Hydrogen production from green ammonia and biogas
The NWaste2H2 team at the University of Leeds have demonstrated an innovative process for producing hydrogen at anaerobic digestion (AD) plants processing for example food and agricultural wastes or sewage sludge. AD yields three main products: biogas, digestate solids and digestate liquids (liquor).
The hydrogen production process
In the NWaste2H2 process, ammonia is recovered from the liquor and converted to hydrogen alongside another hydrogen carrier - the methane fraction of the biogas. This occurs via three key reactions: ammonia decomposition, steam methane reforming and water-gas shift.
If implemented at wastewater treatment plants, the recovery of ammonia for this purpose also diverts it from conventional wastewater treatment, simultaneously saving both energy and greenhouse gas emissions.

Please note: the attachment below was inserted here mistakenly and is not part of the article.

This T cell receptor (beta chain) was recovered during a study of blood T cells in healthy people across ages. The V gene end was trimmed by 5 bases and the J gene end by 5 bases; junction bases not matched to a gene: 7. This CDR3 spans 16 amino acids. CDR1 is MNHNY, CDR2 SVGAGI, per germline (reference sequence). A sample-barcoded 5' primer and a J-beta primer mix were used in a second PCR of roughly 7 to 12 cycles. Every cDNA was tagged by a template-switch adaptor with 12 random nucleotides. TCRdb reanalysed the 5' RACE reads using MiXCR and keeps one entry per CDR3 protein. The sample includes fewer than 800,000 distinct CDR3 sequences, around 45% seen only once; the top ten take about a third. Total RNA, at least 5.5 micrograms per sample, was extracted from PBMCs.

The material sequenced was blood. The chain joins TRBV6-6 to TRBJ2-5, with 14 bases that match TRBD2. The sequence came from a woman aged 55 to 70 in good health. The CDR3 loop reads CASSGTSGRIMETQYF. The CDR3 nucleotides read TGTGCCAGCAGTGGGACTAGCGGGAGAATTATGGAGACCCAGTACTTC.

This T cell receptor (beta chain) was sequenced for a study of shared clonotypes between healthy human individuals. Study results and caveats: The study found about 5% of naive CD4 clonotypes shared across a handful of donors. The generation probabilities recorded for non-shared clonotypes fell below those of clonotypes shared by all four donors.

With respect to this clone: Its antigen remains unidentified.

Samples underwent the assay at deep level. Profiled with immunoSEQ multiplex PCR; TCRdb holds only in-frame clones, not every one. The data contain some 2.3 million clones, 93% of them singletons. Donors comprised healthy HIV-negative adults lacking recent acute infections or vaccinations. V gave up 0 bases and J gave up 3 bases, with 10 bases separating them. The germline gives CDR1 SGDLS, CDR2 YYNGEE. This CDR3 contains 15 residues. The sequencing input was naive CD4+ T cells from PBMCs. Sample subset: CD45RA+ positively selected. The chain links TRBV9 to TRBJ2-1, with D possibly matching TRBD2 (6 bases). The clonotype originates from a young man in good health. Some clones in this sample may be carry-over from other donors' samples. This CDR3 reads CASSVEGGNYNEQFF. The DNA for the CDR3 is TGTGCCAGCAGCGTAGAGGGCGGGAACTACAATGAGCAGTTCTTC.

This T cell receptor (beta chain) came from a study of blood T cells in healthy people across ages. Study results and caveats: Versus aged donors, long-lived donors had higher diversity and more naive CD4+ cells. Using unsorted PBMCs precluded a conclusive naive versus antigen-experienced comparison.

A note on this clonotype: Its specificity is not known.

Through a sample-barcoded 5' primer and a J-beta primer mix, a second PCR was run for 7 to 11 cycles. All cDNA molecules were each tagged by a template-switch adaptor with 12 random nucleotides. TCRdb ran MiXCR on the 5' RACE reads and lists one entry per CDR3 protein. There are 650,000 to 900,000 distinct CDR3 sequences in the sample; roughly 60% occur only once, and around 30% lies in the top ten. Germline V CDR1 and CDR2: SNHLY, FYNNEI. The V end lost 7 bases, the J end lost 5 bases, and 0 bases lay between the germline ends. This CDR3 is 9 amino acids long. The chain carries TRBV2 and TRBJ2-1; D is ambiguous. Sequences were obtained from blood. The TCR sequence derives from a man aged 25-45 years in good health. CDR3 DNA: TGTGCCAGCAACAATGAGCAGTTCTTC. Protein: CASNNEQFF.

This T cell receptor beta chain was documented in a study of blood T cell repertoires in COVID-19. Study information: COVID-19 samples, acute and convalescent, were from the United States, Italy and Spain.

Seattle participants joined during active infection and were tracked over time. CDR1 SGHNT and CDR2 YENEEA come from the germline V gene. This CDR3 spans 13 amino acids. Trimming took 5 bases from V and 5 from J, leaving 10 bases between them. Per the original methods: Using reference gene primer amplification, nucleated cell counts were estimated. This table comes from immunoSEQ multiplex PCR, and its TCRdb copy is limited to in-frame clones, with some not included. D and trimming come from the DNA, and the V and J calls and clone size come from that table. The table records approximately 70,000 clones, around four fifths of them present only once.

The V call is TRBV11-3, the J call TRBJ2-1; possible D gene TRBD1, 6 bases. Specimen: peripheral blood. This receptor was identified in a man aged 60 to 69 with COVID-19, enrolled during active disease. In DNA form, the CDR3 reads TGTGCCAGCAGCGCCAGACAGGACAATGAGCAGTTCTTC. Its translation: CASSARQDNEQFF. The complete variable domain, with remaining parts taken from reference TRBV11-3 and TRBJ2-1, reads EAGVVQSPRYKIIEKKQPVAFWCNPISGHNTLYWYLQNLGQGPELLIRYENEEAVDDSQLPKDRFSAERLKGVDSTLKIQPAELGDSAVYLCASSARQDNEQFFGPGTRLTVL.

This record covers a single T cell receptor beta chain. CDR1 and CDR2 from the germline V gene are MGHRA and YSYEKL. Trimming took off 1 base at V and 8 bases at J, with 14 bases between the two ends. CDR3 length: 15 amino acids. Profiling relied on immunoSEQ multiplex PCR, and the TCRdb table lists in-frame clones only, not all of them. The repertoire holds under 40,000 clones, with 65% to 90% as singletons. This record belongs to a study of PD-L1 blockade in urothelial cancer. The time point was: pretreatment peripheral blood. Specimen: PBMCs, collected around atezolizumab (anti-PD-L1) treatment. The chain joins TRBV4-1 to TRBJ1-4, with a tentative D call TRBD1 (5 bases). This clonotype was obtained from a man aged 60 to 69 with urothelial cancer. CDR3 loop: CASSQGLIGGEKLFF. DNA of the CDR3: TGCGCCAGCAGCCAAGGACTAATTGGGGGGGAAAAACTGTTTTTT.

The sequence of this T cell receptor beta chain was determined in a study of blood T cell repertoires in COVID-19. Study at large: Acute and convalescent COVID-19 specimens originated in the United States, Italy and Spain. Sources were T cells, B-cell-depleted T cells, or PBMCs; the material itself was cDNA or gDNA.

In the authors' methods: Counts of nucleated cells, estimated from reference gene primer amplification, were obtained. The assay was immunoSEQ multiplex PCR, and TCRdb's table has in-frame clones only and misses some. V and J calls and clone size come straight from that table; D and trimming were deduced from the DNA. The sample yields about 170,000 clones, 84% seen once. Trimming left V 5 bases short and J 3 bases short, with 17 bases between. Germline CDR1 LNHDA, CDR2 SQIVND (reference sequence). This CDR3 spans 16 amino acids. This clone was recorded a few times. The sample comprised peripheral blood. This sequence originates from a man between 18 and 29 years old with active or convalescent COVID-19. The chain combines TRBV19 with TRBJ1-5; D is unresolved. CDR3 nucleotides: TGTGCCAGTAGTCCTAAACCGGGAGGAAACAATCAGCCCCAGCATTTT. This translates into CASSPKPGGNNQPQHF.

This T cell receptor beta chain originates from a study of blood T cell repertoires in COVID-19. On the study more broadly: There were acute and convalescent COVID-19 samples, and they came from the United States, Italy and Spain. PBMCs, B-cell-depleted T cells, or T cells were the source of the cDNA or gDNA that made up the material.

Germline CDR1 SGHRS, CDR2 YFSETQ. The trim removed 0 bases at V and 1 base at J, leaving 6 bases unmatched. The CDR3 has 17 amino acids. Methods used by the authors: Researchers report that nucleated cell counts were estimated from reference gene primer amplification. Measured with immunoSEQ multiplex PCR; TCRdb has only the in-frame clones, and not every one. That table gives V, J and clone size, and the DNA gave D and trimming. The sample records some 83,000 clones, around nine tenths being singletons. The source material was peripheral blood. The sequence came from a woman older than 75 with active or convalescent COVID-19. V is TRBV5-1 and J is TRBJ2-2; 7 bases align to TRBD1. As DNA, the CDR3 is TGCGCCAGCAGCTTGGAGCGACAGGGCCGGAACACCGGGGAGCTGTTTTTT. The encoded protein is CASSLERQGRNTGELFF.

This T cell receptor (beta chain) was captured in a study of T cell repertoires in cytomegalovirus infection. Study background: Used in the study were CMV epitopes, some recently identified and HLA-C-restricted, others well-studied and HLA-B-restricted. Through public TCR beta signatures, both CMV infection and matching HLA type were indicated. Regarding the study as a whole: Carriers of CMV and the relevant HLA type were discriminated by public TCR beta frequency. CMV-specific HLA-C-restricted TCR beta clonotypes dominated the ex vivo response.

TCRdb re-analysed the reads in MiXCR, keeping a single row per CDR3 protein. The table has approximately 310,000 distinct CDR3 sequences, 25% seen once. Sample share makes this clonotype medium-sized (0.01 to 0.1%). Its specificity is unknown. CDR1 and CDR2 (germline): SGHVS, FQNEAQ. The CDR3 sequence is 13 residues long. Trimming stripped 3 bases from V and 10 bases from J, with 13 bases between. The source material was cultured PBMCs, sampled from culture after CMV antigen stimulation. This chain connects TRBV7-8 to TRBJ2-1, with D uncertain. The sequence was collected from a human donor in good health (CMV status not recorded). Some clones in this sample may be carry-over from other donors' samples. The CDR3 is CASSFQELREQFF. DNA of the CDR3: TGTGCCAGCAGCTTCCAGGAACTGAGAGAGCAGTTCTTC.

We carried out multi-faceted analysis including extensive process modelling, experimental hydrogen production, carbon lifecycle assessment and economic analysis which found that it is feasible to introduce this process into a significant number of AD plants across the UK.
We developed a case-study for an example wastewater treatment plant serving 750,000 people which found that hydrogen could be produced and prepared as fuel for buses with a levelised cost of £4.90/kg which is competitive with other sources of green hydrogen and has a discounted pay-back period of just 5.7 years.
A lifecycle analysis of greenhouse gas emissions also showed that the process could save up to 17.2 kg carbon dioxide equivalent per year for each person served by the treatment facility. This saving would come from the replacement of diesel buses and the reduced nitrous oxide emissions from biological treatment.
For more information on this project please contact Dr Valerie Dupont.